Murray Rothbard often told us that the state is defined as the system that enjoys a legal monopoly on the use of violence within a given territory. Even with all the media propaganda and the physiological conditioning of the government schools, one should be able to see that the state can only compel people through violence, threat of violence or fraud to force them to do what they would not have done on a free-will, voluntary basis. The rulers and their minions try to paint their various political actions as noble, morally principled, and above all else devoted to serving the “general welfare”. The truth is the opposite of what the state’s minions claim.
The reality of the situation is that the “We the People” in Constitution has never referred to all the people in the same way. All the people are equal but some people are far more equal than others. It is those who control the system that benefit from it, and the benefit comes from the system’s domination and brutality towards the “common” citizens. Many may also see that it is even worse for those unfortunates condemned to the lowest rung of society.
It is curious that people tend to regard government as a quasi-divine, selfless, Santa Claus organization. Government was constructed neither for ability nor for the exercise of loving care; government was built for the use of force and for necessarily demagogic appeals for votes. If individuals do not know their own interests in many cases, they are free to turn to private experts for guidance. It is absurd to say that they will be served better by a coercive, demagogic apparatus. ~ Murray N. Rothbard (Power and Market: Government and the Economy, 1970).
If the state is a brutal, demagogic and coercive apparatus then what sort of people do we suppose would most likely try to become part of that apparatus? What is the character of a man whose goal in life is to wield the violence of the state? What sort of morality can I expect from people who choose a career that allows them to use the arbitrary power and force of the government over other people?
H.L. Mencken once wrote that “All government, in its essence, is organized exploitation, and in virtually all of its existing forms it is the implacable enemy of every industrious and well-disposed man.” What about the men who enforce this organized exploitation upon the rest of us? What about the men and women who serve the implacable enemy of the well-disposed and industrious?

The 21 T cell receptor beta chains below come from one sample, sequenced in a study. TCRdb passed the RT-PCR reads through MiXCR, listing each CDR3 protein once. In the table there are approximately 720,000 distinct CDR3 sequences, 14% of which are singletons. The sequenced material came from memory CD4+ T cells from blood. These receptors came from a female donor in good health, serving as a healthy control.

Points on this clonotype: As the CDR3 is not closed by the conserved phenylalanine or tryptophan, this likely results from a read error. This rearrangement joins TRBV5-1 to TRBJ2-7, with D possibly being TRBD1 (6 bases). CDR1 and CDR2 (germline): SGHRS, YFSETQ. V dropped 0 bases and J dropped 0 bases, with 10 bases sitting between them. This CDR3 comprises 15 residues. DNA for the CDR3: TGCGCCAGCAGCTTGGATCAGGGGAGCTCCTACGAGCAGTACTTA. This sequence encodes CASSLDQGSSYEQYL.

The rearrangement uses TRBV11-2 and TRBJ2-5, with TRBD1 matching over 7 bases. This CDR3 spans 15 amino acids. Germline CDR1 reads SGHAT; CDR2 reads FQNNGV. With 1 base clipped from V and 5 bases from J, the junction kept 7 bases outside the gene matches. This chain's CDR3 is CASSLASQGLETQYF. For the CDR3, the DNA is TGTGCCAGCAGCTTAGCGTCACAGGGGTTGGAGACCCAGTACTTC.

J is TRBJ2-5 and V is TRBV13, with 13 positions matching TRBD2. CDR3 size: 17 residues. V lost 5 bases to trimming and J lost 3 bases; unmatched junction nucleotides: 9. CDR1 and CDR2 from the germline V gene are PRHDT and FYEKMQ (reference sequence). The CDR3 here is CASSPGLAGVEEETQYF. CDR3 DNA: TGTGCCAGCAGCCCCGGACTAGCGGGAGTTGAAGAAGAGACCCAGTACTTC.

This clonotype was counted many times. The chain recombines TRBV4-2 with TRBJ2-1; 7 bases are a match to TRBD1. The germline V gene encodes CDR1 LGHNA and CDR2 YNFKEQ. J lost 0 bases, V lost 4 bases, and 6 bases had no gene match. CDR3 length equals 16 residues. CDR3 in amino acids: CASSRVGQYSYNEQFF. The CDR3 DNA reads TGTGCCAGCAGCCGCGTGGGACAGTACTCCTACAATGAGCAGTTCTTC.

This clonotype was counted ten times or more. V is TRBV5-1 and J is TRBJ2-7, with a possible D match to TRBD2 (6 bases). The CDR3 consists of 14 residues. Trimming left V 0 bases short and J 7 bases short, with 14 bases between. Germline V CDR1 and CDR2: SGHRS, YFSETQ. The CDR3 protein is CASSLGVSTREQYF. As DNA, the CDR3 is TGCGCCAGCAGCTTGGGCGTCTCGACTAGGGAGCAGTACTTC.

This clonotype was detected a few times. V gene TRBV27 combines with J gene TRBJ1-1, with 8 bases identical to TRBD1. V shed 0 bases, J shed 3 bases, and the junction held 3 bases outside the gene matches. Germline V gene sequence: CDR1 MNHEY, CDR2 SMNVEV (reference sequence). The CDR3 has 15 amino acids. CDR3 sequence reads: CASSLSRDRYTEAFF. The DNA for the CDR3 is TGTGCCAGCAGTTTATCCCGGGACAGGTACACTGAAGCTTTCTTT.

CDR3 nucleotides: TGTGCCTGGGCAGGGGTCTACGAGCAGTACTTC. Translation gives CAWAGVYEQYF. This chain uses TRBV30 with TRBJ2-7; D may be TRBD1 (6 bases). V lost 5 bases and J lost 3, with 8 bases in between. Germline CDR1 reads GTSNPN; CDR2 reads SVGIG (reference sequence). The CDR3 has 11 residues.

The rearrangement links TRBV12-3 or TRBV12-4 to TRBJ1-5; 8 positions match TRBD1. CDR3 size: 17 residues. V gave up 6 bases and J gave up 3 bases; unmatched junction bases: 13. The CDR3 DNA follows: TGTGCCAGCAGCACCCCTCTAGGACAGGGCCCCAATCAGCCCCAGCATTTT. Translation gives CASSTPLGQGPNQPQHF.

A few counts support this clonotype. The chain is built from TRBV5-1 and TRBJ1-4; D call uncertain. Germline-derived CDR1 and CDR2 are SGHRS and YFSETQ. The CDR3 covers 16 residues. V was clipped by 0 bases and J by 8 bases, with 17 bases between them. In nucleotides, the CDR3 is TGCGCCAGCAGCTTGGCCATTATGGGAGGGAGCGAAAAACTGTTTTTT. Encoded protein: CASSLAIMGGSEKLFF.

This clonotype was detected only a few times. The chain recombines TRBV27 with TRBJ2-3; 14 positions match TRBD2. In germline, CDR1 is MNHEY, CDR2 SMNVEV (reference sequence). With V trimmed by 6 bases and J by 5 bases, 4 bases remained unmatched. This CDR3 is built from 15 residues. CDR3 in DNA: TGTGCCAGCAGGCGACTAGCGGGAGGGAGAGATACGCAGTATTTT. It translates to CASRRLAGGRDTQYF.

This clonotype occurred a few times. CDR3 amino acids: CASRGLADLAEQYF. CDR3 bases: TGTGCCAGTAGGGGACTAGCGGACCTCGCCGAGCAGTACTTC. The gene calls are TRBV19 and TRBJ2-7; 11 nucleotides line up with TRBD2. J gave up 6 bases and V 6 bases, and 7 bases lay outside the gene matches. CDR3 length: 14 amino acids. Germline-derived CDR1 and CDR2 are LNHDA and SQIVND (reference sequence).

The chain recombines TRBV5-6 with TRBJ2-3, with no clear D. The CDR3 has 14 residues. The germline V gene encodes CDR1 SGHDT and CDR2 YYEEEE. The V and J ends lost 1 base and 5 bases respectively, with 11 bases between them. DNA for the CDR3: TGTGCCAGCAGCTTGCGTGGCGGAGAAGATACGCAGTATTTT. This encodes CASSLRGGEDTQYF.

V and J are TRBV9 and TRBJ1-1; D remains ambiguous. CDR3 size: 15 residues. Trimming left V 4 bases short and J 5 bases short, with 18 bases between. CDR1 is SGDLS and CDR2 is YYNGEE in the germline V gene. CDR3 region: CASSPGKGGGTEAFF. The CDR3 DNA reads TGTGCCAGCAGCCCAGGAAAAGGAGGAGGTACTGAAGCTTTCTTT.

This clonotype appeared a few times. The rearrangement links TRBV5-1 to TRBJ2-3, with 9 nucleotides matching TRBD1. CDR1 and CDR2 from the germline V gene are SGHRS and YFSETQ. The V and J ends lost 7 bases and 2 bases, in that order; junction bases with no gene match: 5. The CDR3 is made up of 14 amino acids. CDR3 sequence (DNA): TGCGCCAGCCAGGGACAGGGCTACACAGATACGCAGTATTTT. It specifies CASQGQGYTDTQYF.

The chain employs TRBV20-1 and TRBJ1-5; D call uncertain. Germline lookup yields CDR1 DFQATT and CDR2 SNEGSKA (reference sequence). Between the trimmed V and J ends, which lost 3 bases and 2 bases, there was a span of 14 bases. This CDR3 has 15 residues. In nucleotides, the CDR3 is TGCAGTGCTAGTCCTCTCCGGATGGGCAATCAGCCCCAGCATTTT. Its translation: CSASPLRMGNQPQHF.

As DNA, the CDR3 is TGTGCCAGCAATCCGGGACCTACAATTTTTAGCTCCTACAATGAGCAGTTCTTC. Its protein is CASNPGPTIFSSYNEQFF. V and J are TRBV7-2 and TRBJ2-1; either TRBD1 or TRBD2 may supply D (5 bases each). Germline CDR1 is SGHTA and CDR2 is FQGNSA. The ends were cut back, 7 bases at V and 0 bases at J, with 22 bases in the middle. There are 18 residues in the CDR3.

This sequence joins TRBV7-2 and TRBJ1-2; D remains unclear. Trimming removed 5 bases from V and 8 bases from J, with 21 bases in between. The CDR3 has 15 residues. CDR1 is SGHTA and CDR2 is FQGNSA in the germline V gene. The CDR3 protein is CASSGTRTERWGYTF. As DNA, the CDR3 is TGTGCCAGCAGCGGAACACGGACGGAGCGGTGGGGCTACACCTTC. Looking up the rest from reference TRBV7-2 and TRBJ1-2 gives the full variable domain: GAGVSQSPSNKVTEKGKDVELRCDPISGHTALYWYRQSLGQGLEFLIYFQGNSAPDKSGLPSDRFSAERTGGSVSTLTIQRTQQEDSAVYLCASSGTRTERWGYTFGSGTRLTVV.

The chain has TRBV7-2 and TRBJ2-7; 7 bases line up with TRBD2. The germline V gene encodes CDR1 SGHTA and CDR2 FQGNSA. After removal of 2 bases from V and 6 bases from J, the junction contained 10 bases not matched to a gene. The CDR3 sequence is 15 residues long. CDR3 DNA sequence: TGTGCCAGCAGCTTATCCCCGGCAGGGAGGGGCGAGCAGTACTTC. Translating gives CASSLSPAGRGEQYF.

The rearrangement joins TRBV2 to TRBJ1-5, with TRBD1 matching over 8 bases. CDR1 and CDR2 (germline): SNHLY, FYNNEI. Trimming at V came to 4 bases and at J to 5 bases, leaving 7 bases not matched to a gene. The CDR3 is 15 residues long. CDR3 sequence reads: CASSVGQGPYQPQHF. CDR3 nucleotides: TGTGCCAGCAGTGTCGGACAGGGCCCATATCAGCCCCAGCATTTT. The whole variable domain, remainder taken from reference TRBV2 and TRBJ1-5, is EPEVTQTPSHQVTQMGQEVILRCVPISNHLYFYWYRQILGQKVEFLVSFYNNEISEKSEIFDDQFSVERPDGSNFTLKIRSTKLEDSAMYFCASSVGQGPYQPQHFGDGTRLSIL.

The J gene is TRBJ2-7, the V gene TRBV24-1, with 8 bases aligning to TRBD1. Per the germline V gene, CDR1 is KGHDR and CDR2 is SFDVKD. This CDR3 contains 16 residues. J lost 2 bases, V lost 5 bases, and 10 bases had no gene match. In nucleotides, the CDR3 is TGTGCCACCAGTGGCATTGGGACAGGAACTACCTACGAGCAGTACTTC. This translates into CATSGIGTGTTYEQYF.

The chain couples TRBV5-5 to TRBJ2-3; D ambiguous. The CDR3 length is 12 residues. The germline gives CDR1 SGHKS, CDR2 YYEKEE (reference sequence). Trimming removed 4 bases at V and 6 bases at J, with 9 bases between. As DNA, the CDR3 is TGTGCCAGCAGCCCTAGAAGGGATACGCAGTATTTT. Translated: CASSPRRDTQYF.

It is my belief that service to the state attracts sociopaths. Since it is said that sociopaths become that way due to their environment verses the psychopath who suffers from an hereditary condition (this is controversial of course) it seems to me that not only does the state attract the sociopath but makes him even more sociopathic after he is inside the system wielding the power of the state.
A clerk at a DMV office may not exhibit the same traits as the brutal SWAT team member who is trained to shoot the family pets upon breaking into the citizen’s home, but this is but a matter of degree and not one of kind. The officials of the state whose functions are to enforce some government law are prepared to initiate violence against anyone regardless of the morality of the situation. This is the sort of thing that attracks the sociopath to service to the state in the first place.
The policeman has an appetite for ultimate power over others and that drives him toward becoming a cop in the first place. Then the unbelievable power and immunity of the job causes him to enjoy the mindless brutality that he dishes out on a daily basis. And the man who joins the war-machine to go overseas and kill innocent men, women, and children who have no power to threaten the U.S. mainland at all must be one of the most despicable sociopaths imaginable. Or consider the president himself who personally picks people to put on a “kill list” to have minions of the state bomb innocent men, women and children for his pleasure and amusement.
We may imagine that what happened in places like Nazi Germany, the Soviet Union, Mao’s China, Pol Pot’s Cambodia and so on were aberrations caused by evil men and women, but there were no more sociopaths in those places than we have here in the U.S. — it is all a matter of opportunity to practice mindless brutality. On a per capita basis we have no more, or less, evil people today in the U.S. than were in those totalitarian nightmares: all that is needed is for the right conditions to let them bloom and unleash the brutality that is in their nature. Consider the 50,000 people employed by the TSA to inspect and degrade you. They are mostly middle aged and for some reason they chose to change careers and to have the opportunity to spend their days degrading and humiliating innocent men, women, and children. Sociopaths all.
It is said that we need the state to control the evil among us, but all the state does is give the evil among us vast power over the rest of us. It is time to realize that the entity called the state is the enemy of humanity. We must seek the end of the state.